August 24, 2019
Nature is truly beautiful and humans should seek to protect it at all costs. Fortunately, there are thousands and thousands of gorgeous parks around the world.
The Great Smoky Mountain National Park, located in North Carolina, is one of America's greatest natural wonders and is visited by millions of people each year.
A little girl named Karina was one of those visitors and loved the park so much that she couldn't help but take a little souvenir with her — a heart-shaped rock.
RETURNING THE ROCK TO ITS RIGHTFUL PLACE
Karina grabbed the rock from Tom Branch Falls so she would always have a piece of the beautiful park with her. However, guilt got the best of her.
Realizing that she shouldn't have taken the small rock, Karina wrote a heartfelt letter to the Great Smoky Mountains National Park Rangers, apologizing for what she had done.
In the handwritten note she said:
"Deep Creek was awesome! I especially liked Tom Branch Falls. I loved it so much I wanted to have a souvenir to come home with me, so I took a rock. I’m sorry, and I want to return it."
Along with the letter, the little girl sent a drawing of the waterfall and a financial donation to the park. Both were greatly appreciated by the Rangers.
Karina's gesture was so sweet that the park staff took to its official Facebook page to share the story, showing pictures of the letter, the rock and the drawing.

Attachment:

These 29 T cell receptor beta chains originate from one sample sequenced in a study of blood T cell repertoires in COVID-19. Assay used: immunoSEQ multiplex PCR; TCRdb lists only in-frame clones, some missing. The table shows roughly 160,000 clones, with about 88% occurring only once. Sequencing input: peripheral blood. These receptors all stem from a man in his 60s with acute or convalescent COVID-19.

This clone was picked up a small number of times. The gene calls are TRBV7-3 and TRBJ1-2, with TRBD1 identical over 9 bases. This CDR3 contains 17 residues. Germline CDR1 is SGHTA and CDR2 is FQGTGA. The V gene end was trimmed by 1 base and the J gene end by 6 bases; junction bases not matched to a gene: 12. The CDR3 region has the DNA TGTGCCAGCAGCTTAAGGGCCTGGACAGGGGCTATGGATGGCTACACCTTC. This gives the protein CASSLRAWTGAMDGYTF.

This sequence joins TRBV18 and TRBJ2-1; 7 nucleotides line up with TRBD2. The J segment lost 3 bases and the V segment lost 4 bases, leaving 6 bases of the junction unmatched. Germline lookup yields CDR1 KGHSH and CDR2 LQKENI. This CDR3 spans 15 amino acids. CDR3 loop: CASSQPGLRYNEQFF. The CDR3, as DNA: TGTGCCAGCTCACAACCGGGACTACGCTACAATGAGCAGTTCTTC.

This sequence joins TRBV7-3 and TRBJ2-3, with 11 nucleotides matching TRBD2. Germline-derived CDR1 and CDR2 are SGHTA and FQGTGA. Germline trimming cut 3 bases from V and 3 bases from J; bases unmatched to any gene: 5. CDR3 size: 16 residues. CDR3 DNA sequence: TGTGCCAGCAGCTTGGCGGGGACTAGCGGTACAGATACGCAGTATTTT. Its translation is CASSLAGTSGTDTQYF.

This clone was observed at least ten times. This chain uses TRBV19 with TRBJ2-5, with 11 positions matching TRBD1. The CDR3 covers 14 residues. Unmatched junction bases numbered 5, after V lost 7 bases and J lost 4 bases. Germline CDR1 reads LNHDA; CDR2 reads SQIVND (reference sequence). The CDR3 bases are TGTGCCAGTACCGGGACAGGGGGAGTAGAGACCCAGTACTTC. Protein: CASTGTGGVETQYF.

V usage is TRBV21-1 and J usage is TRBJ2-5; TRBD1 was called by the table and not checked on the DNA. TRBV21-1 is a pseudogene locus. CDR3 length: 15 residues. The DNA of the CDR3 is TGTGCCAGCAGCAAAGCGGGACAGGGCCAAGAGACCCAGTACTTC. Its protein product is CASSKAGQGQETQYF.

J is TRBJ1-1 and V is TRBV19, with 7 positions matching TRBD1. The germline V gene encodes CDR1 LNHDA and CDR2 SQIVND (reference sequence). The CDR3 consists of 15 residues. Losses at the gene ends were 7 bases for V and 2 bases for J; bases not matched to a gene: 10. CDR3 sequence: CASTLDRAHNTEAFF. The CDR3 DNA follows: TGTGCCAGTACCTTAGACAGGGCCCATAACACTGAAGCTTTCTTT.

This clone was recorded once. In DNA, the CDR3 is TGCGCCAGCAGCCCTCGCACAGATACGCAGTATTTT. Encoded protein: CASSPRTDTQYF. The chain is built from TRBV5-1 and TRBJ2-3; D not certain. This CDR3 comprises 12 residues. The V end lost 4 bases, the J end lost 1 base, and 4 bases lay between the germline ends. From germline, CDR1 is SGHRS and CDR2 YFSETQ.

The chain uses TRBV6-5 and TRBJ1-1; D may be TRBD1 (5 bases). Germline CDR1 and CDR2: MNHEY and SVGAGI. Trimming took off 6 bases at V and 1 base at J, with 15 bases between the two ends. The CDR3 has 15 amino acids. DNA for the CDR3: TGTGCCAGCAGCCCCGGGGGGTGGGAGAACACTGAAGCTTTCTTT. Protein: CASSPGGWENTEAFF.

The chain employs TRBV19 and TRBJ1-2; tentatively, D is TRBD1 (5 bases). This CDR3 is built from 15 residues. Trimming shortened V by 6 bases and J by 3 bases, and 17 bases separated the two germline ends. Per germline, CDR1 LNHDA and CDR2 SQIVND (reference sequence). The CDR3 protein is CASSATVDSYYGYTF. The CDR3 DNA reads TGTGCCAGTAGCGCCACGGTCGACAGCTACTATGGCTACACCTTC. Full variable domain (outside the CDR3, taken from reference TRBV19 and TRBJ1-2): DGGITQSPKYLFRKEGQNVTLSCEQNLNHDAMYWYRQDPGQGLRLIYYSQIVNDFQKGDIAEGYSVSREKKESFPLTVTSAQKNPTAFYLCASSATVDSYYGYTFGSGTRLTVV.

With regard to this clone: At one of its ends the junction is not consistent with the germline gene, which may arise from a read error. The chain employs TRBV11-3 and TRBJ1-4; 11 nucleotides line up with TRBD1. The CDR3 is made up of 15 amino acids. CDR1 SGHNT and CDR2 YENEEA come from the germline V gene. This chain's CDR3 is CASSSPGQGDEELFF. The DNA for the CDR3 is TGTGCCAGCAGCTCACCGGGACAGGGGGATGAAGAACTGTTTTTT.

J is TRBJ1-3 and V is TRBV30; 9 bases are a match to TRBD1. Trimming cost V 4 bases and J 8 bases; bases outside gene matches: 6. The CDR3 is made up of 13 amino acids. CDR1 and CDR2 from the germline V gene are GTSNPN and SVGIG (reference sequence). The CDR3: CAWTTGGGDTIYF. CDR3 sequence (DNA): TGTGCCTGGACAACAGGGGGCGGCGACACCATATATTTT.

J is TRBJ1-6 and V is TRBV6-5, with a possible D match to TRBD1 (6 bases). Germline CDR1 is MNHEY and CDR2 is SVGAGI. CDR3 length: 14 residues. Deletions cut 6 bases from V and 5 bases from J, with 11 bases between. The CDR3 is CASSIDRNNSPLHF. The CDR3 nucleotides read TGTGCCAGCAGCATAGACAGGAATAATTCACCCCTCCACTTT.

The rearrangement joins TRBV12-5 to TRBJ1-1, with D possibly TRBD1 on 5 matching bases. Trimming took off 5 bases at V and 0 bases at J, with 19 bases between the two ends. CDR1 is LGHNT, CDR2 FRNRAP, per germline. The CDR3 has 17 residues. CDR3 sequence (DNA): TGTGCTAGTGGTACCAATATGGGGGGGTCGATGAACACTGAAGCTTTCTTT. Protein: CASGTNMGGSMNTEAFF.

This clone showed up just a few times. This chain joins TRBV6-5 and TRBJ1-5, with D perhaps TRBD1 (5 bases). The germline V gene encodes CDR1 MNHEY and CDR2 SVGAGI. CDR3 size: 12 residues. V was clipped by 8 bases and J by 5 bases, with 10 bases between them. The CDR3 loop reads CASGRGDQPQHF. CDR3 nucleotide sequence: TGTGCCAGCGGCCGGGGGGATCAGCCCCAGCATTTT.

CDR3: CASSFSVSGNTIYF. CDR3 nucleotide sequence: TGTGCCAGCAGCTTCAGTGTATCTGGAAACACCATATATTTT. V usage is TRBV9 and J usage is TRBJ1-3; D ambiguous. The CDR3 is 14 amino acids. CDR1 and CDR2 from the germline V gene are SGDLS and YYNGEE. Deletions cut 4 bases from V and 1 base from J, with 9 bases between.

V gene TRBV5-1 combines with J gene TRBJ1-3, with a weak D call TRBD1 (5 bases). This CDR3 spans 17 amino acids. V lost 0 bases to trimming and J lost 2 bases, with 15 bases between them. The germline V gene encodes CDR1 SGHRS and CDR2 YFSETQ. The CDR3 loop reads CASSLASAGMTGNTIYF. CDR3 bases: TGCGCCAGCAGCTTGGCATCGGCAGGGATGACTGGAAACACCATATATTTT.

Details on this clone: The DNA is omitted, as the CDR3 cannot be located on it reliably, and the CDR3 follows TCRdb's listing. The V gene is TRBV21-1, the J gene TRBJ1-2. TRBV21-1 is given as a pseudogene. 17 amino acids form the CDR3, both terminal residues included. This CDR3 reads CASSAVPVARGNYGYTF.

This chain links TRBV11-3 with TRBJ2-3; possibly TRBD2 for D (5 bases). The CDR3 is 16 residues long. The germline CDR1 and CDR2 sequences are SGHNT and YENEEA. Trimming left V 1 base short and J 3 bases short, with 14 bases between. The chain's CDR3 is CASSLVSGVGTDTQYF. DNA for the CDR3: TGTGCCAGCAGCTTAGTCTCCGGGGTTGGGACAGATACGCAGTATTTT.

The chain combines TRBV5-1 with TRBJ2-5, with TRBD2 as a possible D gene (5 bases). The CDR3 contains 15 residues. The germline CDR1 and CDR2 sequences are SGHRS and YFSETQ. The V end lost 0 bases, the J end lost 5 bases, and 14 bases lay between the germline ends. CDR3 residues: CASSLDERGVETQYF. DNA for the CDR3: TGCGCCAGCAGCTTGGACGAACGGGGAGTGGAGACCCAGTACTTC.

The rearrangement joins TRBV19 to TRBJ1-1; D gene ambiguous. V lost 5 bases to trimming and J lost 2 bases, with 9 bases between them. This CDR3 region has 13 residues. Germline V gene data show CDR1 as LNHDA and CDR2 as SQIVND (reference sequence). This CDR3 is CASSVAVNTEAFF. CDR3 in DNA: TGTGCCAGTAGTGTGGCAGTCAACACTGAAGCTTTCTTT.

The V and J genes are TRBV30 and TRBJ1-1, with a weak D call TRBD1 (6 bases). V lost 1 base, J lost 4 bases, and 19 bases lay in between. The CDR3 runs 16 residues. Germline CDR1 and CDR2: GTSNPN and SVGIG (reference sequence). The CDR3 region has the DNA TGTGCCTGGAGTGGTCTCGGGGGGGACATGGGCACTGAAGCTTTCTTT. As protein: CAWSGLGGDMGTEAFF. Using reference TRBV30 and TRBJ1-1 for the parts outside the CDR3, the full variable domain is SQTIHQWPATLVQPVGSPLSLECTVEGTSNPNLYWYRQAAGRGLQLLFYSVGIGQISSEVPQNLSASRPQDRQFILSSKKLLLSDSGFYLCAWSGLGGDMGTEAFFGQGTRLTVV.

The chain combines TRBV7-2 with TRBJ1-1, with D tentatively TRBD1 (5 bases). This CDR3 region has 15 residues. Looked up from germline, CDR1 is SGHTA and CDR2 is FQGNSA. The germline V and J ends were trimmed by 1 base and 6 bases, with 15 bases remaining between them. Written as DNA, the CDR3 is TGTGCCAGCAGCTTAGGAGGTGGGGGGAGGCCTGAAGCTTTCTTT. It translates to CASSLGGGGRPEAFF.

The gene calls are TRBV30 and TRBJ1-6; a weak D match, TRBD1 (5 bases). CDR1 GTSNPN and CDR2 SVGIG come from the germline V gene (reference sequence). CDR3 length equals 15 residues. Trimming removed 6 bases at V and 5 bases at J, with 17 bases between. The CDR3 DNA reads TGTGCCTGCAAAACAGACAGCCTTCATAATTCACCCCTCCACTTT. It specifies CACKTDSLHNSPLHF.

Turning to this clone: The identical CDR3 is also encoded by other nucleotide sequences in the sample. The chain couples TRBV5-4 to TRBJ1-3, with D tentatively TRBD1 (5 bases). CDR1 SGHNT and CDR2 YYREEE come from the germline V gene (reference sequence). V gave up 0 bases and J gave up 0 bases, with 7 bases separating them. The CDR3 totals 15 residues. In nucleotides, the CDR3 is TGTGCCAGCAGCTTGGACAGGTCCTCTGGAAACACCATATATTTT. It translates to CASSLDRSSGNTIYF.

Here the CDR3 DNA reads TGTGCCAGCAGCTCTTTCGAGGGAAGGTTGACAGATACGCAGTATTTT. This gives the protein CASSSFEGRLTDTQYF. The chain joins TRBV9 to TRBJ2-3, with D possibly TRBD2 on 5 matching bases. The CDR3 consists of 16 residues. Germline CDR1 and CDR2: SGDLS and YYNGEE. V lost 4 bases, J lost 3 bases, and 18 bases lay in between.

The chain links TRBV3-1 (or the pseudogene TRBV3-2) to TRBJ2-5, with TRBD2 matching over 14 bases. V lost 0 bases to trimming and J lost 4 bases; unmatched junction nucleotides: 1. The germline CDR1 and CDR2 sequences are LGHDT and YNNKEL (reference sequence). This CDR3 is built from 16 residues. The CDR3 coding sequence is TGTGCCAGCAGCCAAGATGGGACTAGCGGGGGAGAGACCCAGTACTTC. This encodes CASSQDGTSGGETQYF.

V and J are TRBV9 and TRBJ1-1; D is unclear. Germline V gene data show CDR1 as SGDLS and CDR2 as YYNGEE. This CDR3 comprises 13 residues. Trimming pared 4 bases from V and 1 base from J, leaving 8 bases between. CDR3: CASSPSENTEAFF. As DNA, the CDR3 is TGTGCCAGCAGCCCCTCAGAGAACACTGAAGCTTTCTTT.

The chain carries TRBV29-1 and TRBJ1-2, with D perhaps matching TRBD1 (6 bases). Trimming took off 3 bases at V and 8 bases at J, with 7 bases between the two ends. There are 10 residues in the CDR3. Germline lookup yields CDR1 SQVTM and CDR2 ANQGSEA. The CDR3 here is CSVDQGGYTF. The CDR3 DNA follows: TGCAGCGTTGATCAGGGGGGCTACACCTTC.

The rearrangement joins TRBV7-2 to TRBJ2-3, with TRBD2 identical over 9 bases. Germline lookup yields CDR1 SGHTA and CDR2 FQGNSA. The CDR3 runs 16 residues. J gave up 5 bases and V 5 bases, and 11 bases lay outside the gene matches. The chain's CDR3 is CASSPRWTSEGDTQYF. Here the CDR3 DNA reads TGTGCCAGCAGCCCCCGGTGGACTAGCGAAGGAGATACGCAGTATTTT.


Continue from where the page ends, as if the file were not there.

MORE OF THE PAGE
As a response, the Rangers guaranteed that the rock made its way back to Tom Branch Falls and that, through her gesture, Karina proved she was already becoming an amazing steward for the park.
IT IS OF UTMOST IMPORTANCE TO PROTECT NATIONAL PARKS
They also left an important reminder for those who visit the park every year:
"Thank you for recognizing that what is in the park should stay in the park. If every visitor took a rock home, that would mean 11 million rocks would be gone from the park every year! The park would definitely not be as beautiful as it was before."
Not only that, but they also said that the rocks are very important for the animals living within the park, such as salamanders. "By leaving rocks where they are, we’re helping protect these special homes as well as the beauty of the park," they added.